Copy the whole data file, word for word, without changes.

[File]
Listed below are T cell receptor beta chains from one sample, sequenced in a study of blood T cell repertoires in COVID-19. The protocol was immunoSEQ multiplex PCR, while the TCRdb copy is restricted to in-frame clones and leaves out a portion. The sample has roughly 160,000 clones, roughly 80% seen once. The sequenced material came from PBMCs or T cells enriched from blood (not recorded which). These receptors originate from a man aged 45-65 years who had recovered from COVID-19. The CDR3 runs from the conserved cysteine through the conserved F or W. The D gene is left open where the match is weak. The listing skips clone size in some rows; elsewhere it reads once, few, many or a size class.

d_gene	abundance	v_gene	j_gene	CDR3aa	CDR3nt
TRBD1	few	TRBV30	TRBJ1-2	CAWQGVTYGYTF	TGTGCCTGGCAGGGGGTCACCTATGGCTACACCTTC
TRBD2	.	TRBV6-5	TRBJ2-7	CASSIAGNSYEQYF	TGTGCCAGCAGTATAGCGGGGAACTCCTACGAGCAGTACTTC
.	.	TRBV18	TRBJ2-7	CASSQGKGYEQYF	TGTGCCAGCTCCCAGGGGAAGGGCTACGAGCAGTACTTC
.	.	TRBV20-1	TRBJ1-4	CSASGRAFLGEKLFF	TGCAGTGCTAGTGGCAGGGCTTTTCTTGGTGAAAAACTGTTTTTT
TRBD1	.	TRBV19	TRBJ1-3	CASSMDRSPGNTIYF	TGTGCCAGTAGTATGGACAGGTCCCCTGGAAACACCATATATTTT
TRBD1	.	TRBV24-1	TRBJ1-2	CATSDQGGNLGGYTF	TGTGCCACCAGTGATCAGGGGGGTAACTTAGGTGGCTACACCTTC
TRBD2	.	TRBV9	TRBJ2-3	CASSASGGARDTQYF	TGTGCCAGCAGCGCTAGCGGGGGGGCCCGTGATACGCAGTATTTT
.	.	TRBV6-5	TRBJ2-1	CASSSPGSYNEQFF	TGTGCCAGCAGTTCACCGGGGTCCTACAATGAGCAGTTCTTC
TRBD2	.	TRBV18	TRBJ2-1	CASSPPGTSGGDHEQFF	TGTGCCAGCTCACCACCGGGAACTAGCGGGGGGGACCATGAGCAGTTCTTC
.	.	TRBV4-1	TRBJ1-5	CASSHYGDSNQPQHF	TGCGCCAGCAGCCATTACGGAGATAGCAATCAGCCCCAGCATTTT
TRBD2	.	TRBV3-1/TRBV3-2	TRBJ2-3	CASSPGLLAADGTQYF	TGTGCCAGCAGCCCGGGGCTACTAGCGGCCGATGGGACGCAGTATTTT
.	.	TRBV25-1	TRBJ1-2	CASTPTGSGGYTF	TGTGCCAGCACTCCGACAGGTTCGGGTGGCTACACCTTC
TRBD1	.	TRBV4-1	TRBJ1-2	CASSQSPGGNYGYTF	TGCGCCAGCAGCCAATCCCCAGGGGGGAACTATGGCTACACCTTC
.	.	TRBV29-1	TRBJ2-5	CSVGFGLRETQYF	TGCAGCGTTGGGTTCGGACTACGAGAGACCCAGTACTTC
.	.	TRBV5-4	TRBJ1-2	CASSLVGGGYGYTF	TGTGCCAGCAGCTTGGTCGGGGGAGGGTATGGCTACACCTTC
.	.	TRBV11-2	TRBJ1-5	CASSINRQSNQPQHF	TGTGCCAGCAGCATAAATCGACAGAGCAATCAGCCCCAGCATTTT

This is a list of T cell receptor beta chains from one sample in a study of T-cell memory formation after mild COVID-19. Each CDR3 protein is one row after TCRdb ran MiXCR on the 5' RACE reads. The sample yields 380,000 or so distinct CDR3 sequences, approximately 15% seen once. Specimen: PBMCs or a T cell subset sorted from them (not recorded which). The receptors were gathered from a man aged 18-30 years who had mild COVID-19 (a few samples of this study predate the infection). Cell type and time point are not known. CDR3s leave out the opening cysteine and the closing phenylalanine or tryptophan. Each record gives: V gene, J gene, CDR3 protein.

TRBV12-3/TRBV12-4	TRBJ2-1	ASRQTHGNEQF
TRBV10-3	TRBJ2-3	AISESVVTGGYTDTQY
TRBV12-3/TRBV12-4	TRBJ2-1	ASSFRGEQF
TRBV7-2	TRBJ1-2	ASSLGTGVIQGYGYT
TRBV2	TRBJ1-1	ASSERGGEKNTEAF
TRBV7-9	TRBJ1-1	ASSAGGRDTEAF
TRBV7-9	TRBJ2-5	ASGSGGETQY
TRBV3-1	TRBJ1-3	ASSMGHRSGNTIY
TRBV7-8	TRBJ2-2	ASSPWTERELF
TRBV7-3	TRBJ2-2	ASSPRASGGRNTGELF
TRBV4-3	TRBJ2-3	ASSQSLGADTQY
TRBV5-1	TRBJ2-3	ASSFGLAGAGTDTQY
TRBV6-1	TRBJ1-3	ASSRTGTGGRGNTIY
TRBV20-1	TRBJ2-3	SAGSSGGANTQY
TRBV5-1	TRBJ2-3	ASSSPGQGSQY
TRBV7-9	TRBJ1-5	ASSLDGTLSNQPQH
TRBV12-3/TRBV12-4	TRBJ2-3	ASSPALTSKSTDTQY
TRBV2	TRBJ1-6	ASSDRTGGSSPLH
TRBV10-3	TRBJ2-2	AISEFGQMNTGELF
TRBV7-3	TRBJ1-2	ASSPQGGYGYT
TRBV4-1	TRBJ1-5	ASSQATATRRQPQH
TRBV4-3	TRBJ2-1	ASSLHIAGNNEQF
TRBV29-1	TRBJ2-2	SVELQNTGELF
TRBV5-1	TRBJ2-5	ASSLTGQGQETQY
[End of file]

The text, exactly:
Listed below are T cell receptor beta chains from one sample, sequenced in a study of blood T cell repertoires in COVID-19. The protocol was immunoSEQ multiplex PCR, while the TCRdb copy is restricted to in-frame clones and leaves out a portion. The sample has roughly 160,000 clones, roughly 80% seen once. The sequenced material came from PBMCs or T cells enriched from blood (not recorded which). These receptors originate from a man aged 45-65 years who had recovered from COVID-19. The CDR3 runs from the conserved cysteine through the conserved F or W. The D gene is left open where the match is weak. The listing skips clone size in some rows; elsewhere it reads once, few, many or a size class.

d_gene	abundance	v_gene	j_gene	CDR3aa	CDR3nt
TRBD1	few	TRBV30	TRBJ1-2	CAWQGVTYGYTF	TGTGCCTGGCAGGGGGTCACCTATGGCTACACCTTC
TRBD2	.	TRBV6-5	TRBJ2-7	CASSIAGNSYEQYF	TGTGCCAGCAGTATAGCGGGGAACTCCTACGAGCAGTACTTC
.	.	TRBV18	TRBJ2-7	CASSQGKGYEQYF	TGTGCCAGCTCCCAGGGGAAGGGCTACGAGCAGTACTTC
.	.	TRBV20-1	TRBJ1-4	CSASGRAFLGEKLFF	TGCAGTGCTAGTGGCAGGGCTTTTCTTGGTGAAAAACTGTTTTTT
TRBD1	.	TRBV19	TRBJ1-3	CASSMDRSPGNTIYF	TGTGCCAGTAGTATGGACAGGTCCCCTGGAAACACCATATATTTT
TRBD1	.	TRBV24-1	TRBJ1-2	CATSDQGGNLGGYTF	TGTGCCACCAGTGATCAGGGGGGTAACTTAGGTGGCTACACCTTC
TRBD2	.	TRBV9	TRBJ2-3	CASSASGGARDTQYF	TGTGCCAGCAGCGCTAGCGGGGGGGCCCGTGATACGCAGTATTTT
.	.	TRBV6-5	TRBJ2-1	CASSSPGSYNEQFF	TGTGCCAGCAGTTCACCGGGGTCCTACAATGAGCAGTTCTTC
TRBD2	.	TRBV18	TRBJ2-1	CASSPPGTSGGDHEQFF	TGTGCCAGCTCACCACCGGGAACTAGCGGGGGGGACCATGAGCAGTTCTTC
.	.	TRBV4-1	TRBJ1-5	CASSHYGDSNQPQHF	TGCGCCAGCAGCCATTACGGAGATAGCAATCAGCCCCAGCATTTT
TRBD2	.	TRBV3-1/TRBV3-2	TRBJ2-3	CASSPGLLAADGTQYF	TGTGCCAGCAGCCCGGGGCTACTAGCGGCCGATGGGACGCAGTATTTT
.	.	TRBV25-1	TRBJ1-2	CASTPTGSGGYTF	TGTGCCAGCACTCCGACAGGTTCGGGTGGCTACACCTTC
TRBD1	.	TRBV4-1	TRBJ1-2	CASSQSPGGNYGYTF	TGCGCCAGCAGCCAATCCCCAGGGGGGAACTATGGCTACACCTTC
.	.	TRBV29-1	TRBJ2-5	CSVGFGLRETQYF	TGCAGCGTTGGGTTCGGACTACGAGAGACCCAGTACTTC
.	.	TRBV5-4	TRBJ1-2	CASSLVGGGYGYTF	TGTGCCAGCAGCTTGGTCGGGGGAGGGTATGGCTACACCTTC
.	.	TRBV11-2	TRBJ1-5	CASSINRQSNQPQHF	TGTGCCAGCAGCATAAATCGACAGAGCAATCAGCCCCAGCATTTT

This is a list of T cell receptor beta chains from one sample in a study of T-cell memory formation after mild COVID-19. Each CDR3 protein is one row after TCRdb ran MiXCR on the 5' RACE reads. The sample yields 380,000 or so distinct CDR3 sequences, approximately 15% seen once. Specimen: PBMCs or a T cell subset sorted from them (not recorded which). The receptors were gathered from a man aged 18-30 years who had mild COVID-19 (a few samples of this study predate the infection). Cell type and time point are not known. CDR3s leave out the opening cysteine and the closing phenylalanine or tryptophan. Each record gives: V gene, J gene, CDR3 protein.

TRBV12-3/TRBV12-4	TRBJ2-1	ASRQTHGNEQF
TRBV10-3	TRBJ2-3	AISESVVTGGYTDTQY
TRBV12-3/TRBV12-4	TRBJ2-1	ASSFRGEQF
TRBV7-2	TRBJ1-2	ASSLGTGVIQGYGYT
TRBV2	TRBJ1-1	ASSERGGEKNTEAF
TRBV7-9	TRBJ1-1	ASSAGGRDTEAF
TRBV7-9	TRBJ2-5	ASGSGGETQY
TRBV3-1	TRBJ1-3	ASSMGHRSGNTIY
TRBV7-8	TRBJ2-2	ASSPWTERELF
TRBV7-3	TRBJ2-2	ASSPRASGGRNTGELF
TRBV4-3	TRBJ2-3	ASSQSLGADTQY
TRBV5-1	TRBJ2-3	ASSFGLAGAGTDTQY
TRBV6-1	TRBJ1-3	ASSRTGTGGRGNTIY
TRBV20-1	TRBJ2-3	SAGSSGGANTQY
TRBV5-1	TRBJ2-3	ASSSPGQGSQY
TRBV7-9	TRBJ1-5	ASSLDGTLSNQPQH
TRBV12-3/TRBV12-4	TRBJ2-3	ASSPALTSKSTDTQY
TRBV2	TRBJ1-6	ASSDRTGGSSPLH
TRBV10-3	TRBJ2-2	AISEFGQMNTGELF
TRBV7-3	TRBJ1-2	ASSPQGGYGYT
TRBV4-1	TRBJ1-5	ASSQATATRRQPQH
TRBV4-3	TRBJ2-1	ASSLHIAGNNEQF
TRBV29-1	TRBJ2-2	SVELQNTGELF
TRBV5-1	TRBJ2-5	ASSLTGQGQETQY